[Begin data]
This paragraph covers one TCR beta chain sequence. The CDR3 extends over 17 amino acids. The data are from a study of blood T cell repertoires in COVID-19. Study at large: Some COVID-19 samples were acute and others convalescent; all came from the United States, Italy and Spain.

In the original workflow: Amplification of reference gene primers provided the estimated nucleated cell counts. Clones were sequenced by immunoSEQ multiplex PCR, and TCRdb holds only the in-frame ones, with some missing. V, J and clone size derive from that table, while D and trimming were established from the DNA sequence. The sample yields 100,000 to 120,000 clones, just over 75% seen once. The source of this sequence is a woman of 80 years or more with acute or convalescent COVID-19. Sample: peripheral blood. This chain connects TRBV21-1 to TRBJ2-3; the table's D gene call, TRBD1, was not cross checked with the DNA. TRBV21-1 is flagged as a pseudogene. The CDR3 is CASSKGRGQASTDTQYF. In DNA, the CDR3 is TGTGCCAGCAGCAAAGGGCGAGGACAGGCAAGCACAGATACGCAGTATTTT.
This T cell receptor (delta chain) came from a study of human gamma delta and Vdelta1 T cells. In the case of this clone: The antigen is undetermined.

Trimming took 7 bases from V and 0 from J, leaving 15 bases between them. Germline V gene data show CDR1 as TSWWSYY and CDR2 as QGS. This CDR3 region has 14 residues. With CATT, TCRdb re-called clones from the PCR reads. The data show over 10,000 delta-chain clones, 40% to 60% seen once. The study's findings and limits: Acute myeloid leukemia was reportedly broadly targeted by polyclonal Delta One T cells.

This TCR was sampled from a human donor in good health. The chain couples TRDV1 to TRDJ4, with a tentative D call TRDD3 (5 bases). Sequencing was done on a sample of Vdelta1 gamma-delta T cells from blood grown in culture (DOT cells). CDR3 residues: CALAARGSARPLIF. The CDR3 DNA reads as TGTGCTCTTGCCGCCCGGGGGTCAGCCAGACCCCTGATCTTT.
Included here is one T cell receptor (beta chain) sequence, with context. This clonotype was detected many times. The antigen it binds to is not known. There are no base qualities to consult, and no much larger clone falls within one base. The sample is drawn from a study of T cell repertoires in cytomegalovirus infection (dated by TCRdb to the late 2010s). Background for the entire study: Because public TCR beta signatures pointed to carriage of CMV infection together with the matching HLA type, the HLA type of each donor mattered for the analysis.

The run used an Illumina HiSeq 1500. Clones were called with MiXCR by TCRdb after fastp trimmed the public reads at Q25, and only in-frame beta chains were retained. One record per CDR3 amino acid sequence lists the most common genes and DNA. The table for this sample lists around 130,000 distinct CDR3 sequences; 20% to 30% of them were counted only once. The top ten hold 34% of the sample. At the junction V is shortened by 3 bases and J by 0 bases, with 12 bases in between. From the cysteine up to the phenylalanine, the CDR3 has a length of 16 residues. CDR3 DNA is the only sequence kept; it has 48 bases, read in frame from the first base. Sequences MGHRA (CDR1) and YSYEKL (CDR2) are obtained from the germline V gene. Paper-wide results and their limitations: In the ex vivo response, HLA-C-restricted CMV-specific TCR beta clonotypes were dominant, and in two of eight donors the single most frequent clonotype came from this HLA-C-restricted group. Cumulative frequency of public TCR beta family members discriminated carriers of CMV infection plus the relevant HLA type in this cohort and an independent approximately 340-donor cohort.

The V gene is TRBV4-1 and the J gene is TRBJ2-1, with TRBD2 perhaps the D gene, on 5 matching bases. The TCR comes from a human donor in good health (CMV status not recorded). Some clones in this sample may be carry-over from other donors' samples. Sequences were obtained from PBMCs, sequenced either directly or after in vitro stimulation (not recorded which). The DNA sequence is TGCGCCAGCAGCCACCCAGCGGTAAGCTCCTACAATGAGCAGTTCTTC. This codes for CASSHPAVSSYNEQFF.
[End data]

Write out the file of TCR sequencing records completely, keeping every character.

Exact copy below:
This paragraph covers one TCR beta chain sequence. The CDR3 extends over 17 amino acids. The data are from a study of blood T cell repertoires in COVID-19. Study at large: Some COVID-19 samples were acute and others convalescent; all came from the United States, Italy and Spain.

In the original workflow: Amplification of reference gene primers provided the estimated nucleated cell counts. Clones were sequenced by immunoSEQ multiplex PCR, and TCRdb holds only the in-frame ones, with some missing. V, J and clone size derive from that table, while D and trimming were established from the DNA sequence. The sample yields 100,000 to 120,000 clones, just over 75% seen once. The source of this sequence is a woman of 80 years or more with acute or convalescent COVID-19. Sample: peripheral blood. This chain connects TRBV21-1 to TRBJ2-3; the table's D gene call, TRBD1, was not cross checked with the DNA. TRBV21-1 is flagged as a pseudogene. The CDR3 is CASSKGRGQASTDTQYF. In DNA, the CDR3 is TGTGCCAGCAGCAAAGGGCGAGGACAGGCAAGCACAGATACGCAGTATTTT.
This T cell receptor (delta chain) came from a study of human gamma delta and Vdelta1 T cells. In the case of this clone: The antigen is undetermined.

Trimming took 7 bases from V and 0 from J, leaving 15 bases between them. Germline V gene data show CDR1 as TSWWSYY and CDR2 as QGS. This CDR3 region has 14 residues. With CATT, TCRdb re-called clones from the PCR reads. The data show over 10,000 delta-chain clones, 40% to 60% seen once. The study's findings and limits: Acute myeloid leukemia was reportedly broadly targeted by polyclonal Delta One T cells.

This TCR was sampled from a human donor in good health. The chain couples TRDV1 to TRDJ4, with a tentative D call TRDD3 (5 bases). Sequencing was done on a sample of Vdelta1 gamma-delta T cells from blood grown in culture (DOT cells). CDR3 residues: CALAARGSARPLIF. The CDR3 DNA reads as TGTGCTCTTGCCGCCCGGGGGTCAGCCAGACCCCTGATCTTT.
Included here is one T cell receptor (beta chain) sequence, with context. This clonotype was detected many times. The antigen it binds to is not known. There are no base qualities to consult, and no much larger clone falls within one base. The sample is drawn from a study of T cell repertoires in cytomegalovirus infection (dated by TCRdb to the late 2010s). Background for the entire study: Because public TCR beta signatures pointed to carriage of CMV infection together with the matching HLA type, the HLA type of each donor mattered for the analysis.

The run used an Illumina HiSeq 1500. Clones were called with MiXCR by TCRdb after fastp trimmed the public reads at Q25, and only in-frame beta chains were retained. One record per CDR3 amino acid sequence lists the most common genes and DNA. The table for this sample lists around 130,000 distinct CDR3 sequences; 20% to 30% of them were counted only once. The top ten hold 34% of the sample. At the junction V is shortened by 3 bases and J by 0 bases, with 12 bases in between. From the cysteine up to the phenylalanine, the CDR3 has a length of 16 residues. CDR3 DNA is the only sequence kept; it has 48 bases, read in frame from the first base. Sequences MGHRA (CDR1) and YSYEKL (CDR2) are obtained from the germline V gene. Paper-wide results and their limitations: In the ex vivo response, HLA-C-restricted CMV-specific TCR beta clonotypes were dominant, and in two of eight donors the single most frequent clonotype came from this HLA-C-restricted group. Cumulative frequency of public TCR beta family members discriminated carriers of CMV infection plus the relevant HLA type in this cohort and an independent approximately 340-donor cohort.

The V gene is TRBV4-1 and the J gene is TRBJ2-1, with TRBD2 perhaps the D gene, on 5 matching bases. The TCR comes from a human donor in good health (CMV status not recorded). Some clones in this sample may be carry-over from other donors' samples. Sequences were obtained from PBMCs, sequenced either directly or after in vitro stimulation (not recorded which). The DNA sequence is TGCGCCAGCAGCCACCCAGCGGTAAGCTCCTACAATGAGCAGTTCTTC. This codes for CASSHPAVSSYNEQFF.